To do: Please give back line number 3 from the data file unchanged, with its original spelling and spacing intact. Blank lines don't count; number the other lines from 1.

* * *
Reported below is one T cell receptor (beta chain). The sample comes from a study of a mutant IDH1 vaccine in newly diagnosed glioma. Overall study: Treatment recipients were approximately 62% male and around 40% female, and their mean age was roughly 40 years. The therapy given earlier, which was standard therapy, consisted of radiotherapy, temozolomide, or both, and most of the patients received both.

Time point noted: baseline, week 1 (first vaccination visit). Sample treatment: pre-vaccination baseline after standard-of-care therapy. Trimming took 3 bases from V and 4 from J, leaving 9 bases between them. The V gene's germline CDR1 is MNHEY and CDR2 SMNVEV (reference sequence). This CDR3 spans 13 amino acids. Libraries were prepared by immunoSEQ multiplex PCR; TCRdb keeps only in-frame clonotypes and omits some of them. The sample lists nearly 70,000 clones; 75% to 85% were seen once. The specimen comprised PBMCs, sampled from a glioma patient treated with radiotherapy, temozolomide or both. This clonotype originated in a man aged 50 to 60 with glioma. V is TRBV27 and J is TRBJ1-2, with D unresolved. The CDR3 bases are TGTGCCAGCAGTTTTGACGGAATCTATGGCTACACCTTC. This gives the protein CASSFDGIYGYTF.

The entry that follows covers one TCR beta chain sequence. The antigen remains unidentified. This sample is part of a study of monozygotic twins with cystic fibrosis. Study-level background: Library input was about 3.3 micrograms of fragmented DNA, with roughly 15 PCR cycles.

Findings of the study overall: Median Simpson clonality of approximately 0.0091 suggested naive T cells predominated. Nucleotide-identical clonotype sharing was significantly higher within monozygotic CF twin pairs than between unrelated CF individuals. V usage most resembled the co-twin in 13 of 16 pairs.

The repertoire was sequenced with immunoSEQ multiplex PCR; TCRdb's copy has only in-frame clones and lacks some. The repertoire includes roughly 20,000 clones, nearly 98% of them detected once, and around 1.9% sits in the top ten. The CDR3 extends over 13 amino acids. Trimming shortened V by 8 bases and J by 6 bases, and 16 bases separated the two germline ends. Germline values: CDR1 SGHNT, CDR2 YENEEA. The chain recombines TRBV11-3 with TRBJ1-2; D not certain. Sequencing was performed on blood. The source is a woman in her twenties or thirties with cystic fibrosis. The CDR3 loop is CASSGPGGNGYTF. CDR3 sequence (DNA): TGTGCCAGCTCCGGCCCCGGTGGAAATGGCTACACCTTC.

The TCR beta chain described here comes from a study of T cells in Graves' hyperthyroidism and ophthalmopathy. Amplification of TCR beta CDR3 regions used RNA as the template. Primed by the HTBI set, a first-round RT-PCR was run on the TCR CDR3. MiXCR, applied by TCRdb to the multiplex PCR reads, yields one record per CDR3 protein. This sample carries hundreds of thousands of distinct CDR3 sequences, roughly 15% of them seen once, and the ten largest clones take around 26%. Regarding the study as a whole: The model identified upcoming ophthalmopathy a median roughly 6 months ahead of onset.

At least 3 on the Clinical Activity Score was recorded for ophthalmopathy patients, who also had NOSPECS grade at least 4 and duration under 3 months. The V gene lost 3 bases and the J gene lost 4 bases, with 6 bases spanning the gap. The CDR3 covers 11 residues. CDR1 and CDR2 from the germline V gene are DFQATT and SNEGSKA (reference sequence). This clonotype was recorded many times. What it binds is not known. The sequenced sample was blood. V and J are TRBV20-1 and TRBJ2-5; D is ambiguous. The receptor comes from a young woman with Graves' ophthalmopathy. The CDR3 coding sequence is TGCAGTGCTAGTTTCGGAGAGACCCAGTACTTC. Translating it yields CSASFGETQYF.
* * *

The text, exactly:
The entry that follows covers one TCR beta chain sequence. The antigen remains unidentified. This sample is part of a study of monozygotic twins with cystic fibrosis. Study-level background: Library input was about 3.3 micrograms of fragmented DNA, with roughly 15 PCR cycles.